Unemployment for ages 16-17
The latest ONS data shows that the UK 16-17 year old unemployment levels have undergone tremendous dips by most broken down measures shown in fig.1. Since the last non-overlapping quarter (Nov-Jan), the unemployment level for 16-17 year olds has decreased by 5.5%: from 91,000 to 86,000. More significantly, the level of unemployment for this age bracket has dropped by 24.6% since last year, continuing the positive trend of the past 5 years shown in fig.2. Unemployment lasting between 6-12 months also showed a significant decrease since the Nov-Jan figures, with a 16.7% reduction (10,000 from 12,000).
Unemployment for ages 18-24
The unemployment figures for those aged 18-24 have also been falling but with what seems to be a softening momentum. Fig.3 shows really insignificant changes by most breakdowns over the past year and since the Nov-Jan figures, with unemployment for 18-24 year olds decreasing by only 3.7%, not reaching as low as other recorded figures in 2018. The 5 year trend shown in fig.4 better portrays the data trend, showing a significant reduction in the unemployment level from the same quarter in 2014 from 670,000 to 394,000 today. The gradient is not particularly steep from 2017 onwards, with further decreases in unemployment but at a significantly lower rate.
Interestingly, the level of unemployment lasting over 12 months has dropped by 12.2% since last year and 11% since the Nov-Jan (fig.3). Coupled with a look at the 5 year trend shown in fig.5, this seems to be another case of a great decrease that appears to be losing momentum. Even more incredible are the figures for unemployment lasting over 24 months, decreasing from 29,000 in Feb-April 2018 to 20,000 in Nov-Jan 2019, going on to decrease again to 14,000 in Feb-April 2019. When considering the past 5 years the progress is even more staggering, with figures in 2014 reaching 103,000
Main points for February to April 2019
- The UK employment rate was estimated at 76.1%, higher than a year earlier (75.6%) and the joint-highest on record.
- The UK unemployment rate was estimated at 3.8%; it has not been lower since October to December 1974.
- The UK economic inactivity rate was estimated at 20.8%, lower than a year earlier (21.0%) and close to a record low.
- Excluding bonuses, average weekly earnings for employees in Great Britain were estimated to have increased by 3.4%, before adjusting for inflation, and by 1.5%, after adjusting for inflation, compared with a year earlier.
- Including bonuses, average weekly earnings for employees in Great Britain were estimated to have increased by 3.1%, before adjusting for inflation, and by 1.2%, after adjusting for inflation, compared with a year earlier.
Matt Huges, Deputy Head of Labour Market ONS, had the following to say:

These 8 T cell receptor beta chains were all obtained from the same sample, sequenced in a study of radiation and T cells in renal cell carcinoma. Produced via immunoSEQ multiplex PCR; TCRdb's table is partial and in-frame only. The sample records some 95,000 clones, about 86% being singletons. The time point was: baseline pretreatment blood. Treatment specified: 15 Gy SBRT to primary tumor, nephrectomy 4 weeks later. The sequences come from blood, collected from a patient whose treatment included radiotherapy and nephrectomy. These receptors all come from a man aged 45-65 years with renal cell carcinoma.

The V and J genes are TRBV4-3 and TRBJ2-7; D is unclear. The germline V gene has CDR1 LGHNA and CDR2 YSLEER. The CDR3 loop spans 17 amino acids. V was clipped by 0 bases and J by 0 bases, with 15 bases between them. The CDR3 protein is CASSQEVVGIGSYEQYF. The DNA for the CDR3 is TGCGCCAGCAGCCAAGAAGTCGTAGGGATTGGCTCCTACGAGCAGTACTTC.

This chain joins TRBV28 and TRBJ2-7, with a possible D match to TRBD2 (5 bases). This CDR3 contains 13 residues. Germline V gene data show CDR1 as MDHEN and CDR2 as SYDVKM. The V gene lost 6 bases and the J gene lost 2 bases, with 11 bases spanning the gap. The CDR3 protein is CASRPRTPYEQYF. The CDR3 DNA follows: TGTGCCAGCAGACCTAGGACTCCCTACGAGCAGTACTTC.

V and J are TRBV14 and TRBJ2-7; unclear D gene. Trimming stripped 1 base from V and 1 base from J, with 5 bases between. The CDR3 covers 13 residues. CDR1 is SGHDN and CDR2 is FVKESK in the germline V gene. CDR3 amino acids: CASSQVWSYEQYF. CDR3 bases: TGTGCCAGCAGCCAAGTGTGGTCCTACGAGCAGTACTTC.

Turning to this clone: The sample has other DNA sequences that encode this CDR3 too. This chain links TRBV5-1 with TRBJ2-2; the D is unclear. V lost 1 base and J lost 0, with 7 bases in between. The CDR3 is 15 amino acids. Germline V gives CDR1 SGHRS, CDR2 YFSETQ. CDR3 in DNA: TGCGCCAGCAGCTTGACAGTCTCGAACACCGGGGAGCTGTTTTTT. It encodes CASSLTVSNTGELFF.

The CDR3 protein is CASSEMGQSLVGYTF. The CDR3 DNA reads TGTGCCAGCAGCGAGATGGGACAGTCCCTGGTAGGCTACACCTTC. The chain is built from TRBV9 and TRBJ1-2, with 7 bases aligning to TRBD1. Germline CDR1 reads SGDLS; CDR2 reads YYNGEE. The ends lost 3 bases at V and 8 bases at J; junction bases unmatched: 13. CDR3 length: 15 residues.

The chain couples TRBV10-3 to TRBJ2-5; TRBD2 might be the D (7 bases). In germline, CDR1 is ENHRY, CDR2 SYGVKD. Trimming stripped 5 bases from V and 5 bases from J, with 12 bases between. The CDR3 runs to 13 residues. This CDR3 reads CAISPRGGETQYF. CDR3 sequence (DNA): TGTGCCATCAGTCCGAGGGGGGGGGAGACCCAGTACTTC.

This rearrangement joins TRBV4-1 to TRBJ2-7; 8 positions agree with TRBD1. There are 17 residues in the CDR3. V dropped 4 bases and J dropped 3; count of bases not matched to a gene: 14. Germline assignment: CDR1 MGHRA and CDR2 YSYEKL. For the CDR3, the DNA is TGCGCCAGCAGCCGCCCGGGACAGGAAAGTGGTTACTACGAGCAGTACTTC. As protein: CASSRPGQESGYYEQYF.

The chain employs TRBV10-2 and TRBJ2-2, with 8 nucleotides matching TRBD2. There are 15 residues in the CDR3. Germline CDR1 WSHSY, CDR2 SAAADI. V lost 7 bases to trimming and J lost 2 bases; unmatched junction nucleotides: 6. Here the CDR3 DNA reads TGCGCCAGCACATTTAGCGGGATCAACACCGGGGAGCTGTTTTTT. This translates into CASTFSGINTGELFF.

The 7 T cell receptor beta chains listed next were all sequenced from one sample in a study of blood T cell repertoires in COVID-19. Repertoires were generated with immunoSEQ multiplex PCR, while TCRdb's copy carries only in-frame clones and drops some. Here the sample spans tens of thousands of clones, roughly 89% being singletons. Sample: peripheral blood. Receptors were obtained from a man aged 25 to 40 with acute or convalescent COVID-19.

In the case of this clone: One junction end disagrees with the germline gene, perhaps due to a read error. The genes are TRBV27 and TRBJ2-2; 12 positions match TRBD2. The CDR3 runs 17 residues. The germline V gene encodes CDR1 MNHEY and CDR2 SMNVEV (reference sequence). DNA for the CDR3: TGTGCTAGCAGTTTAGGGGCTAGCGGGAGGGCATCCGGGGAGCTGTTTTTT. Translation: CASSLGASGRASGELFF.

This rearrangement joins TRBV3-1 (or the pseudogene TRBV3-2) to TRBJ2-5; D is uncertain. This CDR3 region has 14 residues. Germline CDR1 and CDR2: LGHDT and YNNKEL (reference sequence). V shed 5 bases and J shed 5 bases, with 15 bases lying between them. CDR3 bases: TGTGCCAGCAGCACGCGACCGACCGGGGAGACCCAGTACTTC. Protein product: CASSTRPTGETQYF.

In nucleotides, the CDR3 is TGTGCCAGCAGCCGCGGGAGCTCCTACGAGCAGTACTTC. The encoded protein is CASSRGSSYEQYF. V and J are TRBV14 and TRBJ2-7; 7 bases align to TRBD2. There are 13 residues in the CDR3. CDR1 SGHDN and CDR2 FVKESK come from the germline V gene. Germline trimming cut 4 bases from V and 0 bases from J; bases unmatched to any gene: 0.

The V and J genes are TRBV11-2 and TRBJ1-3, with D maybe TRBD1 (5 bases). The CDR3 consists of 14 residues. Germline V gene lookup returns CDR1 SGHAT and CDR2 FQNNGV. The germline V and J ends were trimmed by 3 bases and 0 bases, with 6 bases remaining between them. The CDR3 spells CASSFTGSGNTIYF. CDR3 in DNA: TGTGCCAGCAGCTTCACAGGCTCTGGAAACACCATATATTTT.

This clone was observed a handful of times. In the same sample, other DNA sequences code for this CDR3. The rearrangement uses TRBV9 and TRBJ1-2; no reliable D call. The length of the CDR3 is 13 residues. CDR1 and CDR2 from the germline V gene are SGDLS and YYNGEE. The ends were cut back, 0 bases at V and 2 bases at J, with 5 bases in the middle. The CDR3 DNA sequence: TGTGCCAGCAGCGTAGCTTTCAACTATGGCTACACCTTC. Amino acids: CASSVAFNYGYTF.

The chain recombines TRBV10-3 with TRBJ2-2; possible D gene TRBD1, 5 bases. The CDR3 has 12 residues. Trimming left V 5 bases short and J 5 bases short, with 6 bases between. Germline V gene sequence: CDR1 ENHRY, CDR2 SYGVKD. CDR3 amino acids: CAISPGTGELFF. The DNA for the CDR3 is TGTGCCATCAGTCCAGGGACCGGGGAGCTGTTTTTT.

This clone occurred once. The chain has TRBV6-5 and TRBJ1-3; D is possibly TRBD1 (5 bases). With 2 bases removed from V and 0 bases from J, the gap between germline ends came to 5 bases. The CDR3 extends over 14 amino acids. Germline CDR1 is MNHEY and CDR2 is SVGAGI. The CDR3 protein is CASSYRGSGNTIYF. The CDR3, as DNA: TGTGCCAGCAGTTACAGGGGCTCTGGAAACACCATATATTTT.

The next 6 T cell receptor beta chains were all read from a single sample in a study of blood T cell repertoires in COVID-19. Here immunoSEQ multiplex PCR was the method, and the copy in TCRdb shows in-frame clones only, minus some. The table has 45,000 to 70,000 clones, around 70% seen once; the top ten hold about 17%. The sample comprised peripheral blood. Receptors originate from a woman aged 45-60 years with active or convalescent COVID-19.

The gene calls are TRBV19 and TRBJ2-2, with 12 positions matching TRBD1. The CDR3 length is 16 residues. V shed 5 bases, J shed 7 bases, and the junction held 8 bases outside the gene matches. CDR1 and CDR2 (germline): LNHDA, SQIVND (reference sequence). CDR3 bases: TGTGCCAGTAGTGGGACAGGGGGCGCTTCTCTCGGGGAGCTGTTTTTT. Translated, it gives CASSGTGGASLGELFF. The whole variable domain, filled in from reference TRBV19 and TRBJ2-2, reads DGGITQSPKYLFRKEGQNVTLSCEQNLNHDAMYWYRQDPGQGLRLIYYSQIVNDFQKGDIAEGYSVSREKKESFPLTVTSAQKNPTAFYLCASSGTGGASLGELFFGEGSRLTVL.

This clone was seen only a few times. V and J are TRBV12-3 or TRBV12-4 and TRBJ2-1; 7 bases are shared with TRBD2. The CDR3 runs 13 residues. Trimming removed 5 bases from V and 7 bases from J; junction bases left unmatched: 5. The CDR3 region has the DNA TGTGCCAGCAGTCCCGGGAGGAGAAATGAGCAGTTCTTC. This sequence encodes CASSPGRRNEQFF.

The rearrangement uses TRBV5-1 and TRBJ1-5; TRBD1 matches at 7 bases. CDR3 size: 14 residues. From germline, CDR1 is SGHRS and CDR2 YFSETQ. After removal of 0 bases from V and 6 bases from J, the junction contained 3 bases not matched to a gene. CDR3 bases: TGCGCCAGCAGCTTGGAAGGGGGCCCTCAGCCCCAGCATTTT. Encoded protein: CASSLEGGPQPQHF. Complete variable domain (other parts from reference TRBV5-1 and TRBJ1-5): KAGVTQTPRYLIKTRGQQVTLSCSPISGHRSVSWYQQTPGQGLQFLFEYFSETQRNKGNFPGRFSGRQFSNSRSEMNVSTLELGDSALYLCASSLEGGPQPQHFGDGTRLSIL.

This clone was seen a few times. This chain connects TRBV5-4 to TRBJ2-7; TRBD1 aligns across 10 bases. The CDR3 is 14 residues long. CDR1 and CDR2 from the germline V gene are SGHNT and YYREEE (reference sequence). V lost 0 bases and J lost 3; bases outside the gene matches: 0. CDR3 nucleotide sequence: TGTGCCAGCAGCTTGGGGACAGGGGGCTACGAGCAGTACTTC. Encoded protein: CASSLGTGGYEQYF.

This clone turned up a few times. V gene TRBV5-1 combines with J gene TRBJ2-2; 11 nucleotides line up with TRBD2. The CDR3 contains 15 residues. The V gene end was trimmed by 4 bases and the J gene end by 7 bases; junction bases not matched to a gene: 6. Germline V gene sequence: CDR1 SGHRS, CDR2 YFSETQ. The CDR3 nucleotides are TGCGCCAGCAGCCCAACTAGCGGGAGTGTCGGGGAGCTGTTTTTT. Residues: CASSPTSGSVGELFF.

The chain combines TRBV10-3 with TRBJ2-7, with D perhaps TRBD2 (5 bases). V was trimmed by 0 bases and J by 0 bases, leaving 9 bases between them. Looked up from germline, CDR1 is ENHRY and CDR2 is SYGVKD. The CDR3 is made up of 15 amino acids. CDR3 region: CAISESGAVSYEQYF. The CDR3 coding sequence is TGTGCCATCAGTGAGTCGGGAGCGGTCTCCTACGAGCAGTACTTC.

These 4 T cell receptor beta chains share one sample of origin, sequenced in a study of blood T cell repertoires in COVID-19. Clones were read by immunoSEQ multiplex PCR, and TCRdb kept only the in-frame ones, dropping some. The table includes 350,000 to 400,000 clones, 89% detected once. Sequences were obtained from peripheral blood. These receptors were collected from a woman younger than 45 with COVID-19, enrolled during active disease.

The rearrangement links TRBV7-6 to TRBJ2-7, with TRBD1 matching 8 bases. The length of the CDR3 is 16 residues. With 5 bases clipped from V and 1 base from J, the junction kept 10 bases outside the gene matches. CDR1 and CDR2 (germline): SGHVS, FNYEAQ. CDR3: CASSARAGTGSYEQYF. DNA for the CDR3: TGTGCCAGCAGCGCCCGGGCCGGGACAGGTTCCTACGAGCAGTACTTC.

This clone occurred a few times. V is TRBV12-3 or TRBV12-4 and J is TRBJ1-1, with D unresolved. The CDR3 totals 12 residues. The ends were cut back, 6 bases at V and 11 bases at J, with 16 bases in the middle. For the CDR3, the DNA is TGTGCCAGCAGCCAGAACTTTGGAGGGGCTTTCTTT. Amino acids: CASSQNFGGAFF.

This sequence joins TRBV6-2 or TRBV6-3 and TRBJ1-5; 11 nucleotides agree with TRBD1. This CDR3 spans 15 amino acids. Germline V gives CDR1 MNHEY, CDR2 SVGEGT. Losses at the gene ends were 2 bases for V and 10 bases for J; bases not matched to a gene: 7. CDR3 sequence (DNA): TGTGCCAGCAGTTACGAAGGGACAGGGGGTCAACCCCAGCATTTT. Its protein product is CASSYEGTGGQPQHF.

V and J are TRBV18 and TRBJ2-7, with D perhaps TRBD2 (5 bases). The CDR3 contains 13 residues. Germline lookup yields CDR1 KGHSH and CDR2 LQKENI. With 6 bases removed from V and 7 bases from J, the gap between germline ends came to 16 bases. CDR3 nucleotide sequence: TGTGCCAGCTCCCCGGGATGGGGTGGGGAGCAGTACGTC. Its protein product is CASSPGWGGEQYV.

“Overall, the labour market continues to be strong, with employment still at a joint record rate. However, while the number of vacancies remains high, it has fallen back slightly from the historic highs seen at the turn of the year”
Young People not in Education, Employment or Training (NEET): May 2019
- There were 764,000 young people (aged 16 to 24 years) in the UK who were not in education, employment or training (NEET); this number decreased by 24,000 from October to December 2018 and was down 34,000 when compared with January to March 2018.
- The percentage of all young people in the UK who were NEET was 11.0%; the proportion was down 0.3 percentage points from October to December 2018 and down 0.3 percentage points from January to March 2018.
- Of all young people in the UK who were NEET, 39.2% were looking for, and available for, work and therefore classified as unemployed; the remainder were either not looking for work and/or not available for work and therefore classified as economically inactive.
What The Data Doesn’t Tell Us
In the UK labour market, unemployment and economic inactivity remain low, and employment continues to increase. However, the British Chamber of Commerce (BCC) reported that in the first quarter of 2019, there was a decline in the balance of firms that wanted to recruit new full-time workers, there was a decrease in the balance of firms that wanted to recruit for permanent workers and there was a decline in the balance of firms that had training investment intentions.
The BCC also expects firms to raise their prices due to increases in costs. For instance, firms that have high proportions of low-paid workers face increasing pay expenditure in line with changes to the National Living Wage from the beginning of April 2019.